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So as I mentioned in my last post we had quite a few issues in getting our business launched, but, on the 18/9/15 we were able to throw our doors open…which was nice! Now we discover the teething problems, again not of our own doing.
The first, well the first isn’t a teething problem as such, just a bizarre term in our licensing agreement, that we couldn’t contest, which states for all international rugby matches at RFU HQ we have to close 2 hours before kick off. The current licencing officer
for the Metropolitan Police seems to have it in his mind that rugby fans and football/soccer fans are one and the same. So throughout the entire Rugby World Cup we made no money, mind you not many people did seeing Heineken and the authorities had usurped the tournament and were herding supporters to the Fan Zone at Old Deer Park, and insisted on telling travelling fans that Twickenham was closed, a point that was to change after many complaints. The damage had been done! A town that has hosted international rugby for 80-90 odd years was being sidelined for the corporate pound. Shameful!
Our second issue was with our chip & pin, and it was a doozy! For any business to succeed communication is always key. In fact, you plant it right at the top! The good folks at our bank and our chip & pin companies seemed to have constructed a corporate wall where neither could talk through, up or over. Each had initially denied responsibility in whom had lost our merchant number, a key requisite in the ability to process all cards.
We went for three weeks without the ability to take credit or debit cards. In modern day trade you need to be able to takes cards, no if’s buts or maybes! We initially didn’t want to be open if we couldn’t take cards as we didn’t want to be seen as a cash only business but we had enough interest from locals, curious with what we were doing to suggest we should open..after all we had a full shop of funky beverages that we wanted to introduce to the local populous and the Rugby World Cup was about to kick off. We eventually chipped away at the communication barrier between the two parties and got our chip & pin machines functioning. Holy crap! That was an unnecessary headache.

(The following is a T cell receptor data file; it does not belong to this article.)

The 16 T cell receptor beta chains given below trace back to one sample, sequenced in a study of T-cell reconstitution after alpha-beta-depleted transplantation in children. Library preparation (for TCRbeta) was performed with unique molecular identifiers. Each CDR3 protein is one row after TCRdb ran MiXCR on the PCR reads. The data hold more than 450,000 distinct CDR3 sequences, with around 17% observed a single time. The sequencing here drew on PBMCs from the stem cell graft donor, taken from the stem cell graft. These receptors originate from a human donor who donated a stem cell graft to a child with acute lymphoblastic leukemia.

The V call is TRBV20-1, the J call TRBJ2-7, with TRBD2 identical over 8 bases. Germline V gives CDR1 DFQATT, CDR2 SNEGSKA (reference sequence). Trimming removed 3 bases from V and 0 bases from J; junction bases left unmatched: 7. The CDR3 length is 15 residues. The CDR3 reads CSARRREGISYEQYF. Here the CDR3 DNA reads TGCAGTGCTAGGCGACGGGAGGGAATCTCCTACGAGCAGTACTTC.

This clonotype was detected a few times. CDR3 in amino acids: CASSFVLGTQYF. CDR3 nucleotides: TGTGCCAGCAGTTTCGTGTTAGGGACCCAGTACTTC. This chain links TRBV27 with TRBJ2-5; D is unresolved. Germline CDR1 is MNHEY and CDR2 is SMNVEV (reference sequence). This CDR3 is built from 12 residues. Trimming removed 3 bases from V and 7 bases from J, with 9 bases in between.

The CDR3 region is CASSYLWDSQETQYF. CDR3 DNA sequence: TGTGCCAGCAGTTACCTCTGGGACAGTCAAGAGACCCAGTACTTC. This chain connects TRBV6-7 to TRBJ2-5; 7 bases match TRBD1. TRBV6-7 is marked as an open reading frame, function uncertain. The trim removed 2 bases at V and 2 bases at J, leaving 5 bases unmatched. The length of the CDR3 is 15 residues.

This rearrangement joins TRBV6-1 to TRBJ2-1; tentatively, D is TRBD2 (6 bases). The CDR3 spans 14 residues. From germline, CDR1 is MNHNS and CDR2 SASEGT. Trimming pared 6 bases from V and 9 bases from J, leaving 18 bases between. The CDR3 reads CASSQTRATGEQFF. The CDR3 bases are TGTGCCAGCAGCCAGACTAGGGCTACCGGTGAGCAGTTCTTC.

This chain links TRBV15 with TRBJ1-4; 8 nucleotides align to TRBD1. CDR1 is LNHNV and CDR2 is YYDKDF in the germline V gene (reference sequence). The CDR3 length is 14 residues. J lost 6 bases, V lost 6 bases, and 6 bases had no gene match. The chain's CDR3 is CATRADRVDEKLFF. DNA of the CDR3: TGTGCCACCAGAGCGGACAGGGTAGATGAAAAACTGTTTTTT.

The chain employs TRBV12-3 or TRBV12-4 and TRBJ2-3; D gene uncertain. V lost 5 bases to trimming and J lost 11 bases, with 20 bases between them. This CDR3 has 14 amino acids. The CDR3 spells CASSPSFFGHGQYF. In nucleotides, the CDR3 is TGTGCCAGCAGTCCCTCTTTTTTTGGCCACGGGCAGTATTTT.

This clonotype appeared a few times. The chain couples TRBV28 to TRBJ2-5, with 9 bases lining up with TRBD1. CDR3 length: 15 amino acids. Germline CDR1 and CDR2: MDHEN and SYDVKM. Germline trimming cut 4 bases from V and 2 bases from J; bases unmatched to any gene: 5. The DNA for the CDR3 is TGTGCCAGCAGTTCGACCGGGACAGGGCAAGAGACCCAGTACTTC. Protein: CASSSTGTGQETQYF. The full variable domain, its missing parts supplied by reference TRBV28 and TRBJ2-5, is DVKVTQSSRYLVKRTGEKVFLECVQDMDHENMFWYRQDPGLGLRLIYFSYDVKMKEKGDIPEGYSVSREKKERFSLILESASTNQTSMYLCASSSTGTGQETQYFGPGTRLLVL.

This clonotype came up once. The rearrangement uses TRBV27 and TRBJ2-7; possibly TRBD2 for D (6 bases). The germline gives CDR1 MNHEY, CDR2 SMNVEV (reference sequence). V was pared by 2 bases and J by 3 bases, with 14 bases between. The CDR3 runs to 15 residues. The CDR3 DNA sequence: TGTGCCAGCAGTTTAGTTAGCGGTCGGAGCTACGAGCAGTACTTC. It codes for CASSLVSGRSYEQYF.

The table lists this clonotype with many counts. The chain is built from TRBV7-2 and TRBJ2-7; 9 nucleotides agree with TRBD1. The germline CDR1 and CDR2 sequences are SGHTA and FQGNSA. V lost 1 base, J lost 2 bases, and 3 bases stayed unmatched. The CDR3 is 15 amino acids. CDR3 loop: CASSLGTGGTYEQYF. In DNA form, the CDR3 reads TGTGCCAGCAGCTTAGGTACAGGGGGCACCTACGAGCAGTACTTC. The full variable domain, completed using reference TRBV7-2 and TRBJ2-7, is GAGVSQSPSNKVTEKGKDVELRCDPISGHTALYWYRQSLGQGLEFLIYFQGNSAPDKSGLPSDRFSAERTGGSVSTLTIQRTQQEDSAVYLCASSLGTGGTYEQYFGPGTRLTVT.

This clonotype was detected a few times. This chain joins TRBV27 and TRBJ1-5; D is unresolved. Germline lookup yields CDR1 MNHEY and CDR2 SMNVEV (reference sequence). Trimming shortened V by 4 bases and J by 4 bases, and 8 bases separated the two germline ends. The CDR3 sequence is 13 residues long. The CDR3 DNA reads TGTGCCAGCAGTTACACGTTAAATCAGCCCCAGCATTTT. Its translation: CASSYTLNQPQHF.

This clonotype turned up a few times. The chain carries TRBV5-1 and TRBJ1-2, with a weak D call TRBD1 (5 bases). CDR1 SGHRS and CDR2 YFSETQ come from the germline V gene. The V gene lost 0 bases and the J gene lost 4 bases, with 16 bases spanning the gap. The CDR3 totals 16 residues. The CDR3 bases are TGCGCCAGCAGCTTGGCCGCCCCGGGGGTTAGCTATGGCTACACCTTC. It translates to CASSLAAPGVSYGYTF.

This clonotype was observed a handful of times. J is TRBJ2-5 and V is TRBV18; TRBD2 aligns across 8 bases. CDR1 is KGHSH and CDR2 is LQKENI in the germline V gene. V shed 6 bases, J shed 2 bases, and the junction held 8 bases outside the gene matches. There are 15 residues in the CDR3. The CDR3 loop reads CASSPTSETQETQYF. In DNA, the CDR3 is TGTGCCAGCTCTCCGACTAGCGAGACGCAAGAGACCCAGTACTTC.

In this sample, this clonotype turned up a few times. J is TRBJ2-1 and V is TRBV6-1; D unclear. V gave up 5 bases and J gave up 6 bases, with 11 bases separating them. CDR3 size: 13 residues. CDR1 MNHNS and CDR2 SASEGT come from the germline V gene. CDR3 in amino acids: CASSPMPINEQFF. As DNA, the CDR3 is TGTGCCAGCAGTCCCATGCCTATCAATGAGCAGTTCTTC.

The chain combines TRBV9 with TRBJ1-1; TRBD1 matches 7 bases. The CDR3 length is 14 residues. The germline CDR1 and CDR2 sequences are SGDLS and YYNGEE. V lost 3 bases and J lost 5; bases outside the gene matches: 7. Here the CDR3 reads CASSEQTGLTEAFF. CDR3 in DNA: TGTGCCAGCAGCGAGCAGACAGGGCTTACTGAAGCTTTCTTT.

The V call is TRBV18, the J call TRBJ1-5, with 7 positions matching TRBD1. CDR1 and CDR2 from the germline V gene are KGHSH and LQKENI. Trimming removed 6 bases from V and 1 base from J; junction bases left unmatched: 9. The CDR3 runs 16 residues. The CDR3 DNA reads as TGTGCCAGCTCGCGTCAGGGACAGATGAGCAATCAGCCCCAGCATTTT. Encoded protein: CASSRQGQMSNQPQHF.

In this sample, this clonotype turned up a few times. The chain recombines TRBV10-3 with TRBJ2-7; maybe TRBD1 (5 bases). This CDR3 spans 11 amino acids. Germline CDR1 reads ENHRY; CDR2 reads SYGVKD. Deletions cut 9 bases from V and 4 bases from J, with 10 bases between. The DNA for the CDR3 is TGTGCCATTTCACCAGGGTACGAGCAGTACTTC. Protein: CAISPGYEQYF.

Four months in , where do we stand?
Sixteen years ago, god I feel old, I worked in a wine store just the next street down, here in Twickenham, for five years. I was the Assistant manager for Bottoms Up where trade was solid. Foot traffic was evident and there was a vibrancy to the place. Fast forward to now and we can see the shift in how people shop. In that sixteen year gap internet shopping has come on in leaps and bounds. Now when I walk in to work you don’t see those numbers perusing the retail outlets here in Twickenham. I wouldn’t go so far to say it’s become a ghost town. Twickenham has always been a hub for bars & restaurants. Coffee shops have appeared in their droves, along with nail bars and charity shops, but there is nothing that really encourages people to want to spend their hard earned pennies here.
In the four months we’ve been here we have been constantly trying to figure out ways to lure people in. The main challenge we’ve faced is getting our name out there into the public ether. As I commented on in my last piece we took over a site that has no history as a drinks outlet, plus we are also a bit hidden out of the way.
We still have guys popping in asking about the jewellers that used to be here, and yet they closed nearly two years ago. The task here is to alter the residents perception of this site. We have done the usual leaflet drops to the surrounding area, but for me that never usually yields much, not unless you offer some hideous low margin discount. We placed an introductory coupon in the local newspaper, but they ruined the ad with a poor low quality image that was virtually unintelligible (we’re still seeking compensation or a free redraft). As a staunch Harlequins rugby supporter I have a deal going with the clubs supporters association, Quinssa, offering a specific discount to members, which seems to have been lost on their website. It all sounds rather negative but these are just the pitfalls of opening a new business; meaning creative thinking and never letting these these set backs get in the way of establishing your business. These things take time to get going!
Before Christmas the Church St Traders Association held three events where the street was closed off. One was for the turning on of the street and towns Xmas lights, the other two was for a Italian and French themed Xmas market to be held over successive weekends. For the two markets we ran in-store tastings with two of our suppliers, Boutinot & Cave de Pyerene based on wines from those two countries. My colleague, James, mother worked her feet off in dragging people in off the street. We were busy and it was a lot of fun. Unfortunately the events have yet to show a regular, loyal customer base. Again, pigeon steps
Over the brief time we have been open we have garnered a lot of positive feedback. Paying customers and inquisitive passers by have lauded our establishment with high praise over our range. Our
Enomatic machine has proved very popular, highlighting wines that they might not of tried before like our wines from Stobi, Macedonia or Croatia’s Ilocki Premium range. Our selection of small local microbrewery beers outsells those of the more recognised brands.
All of this gives us the ability to react accordingly, reviewing our range, think outside of the box and the experience we are gaining as a new business is invaluable.
So what is next? We shall have to see!
56 Church St, Twickenham, Middlesex, TW1 3NR
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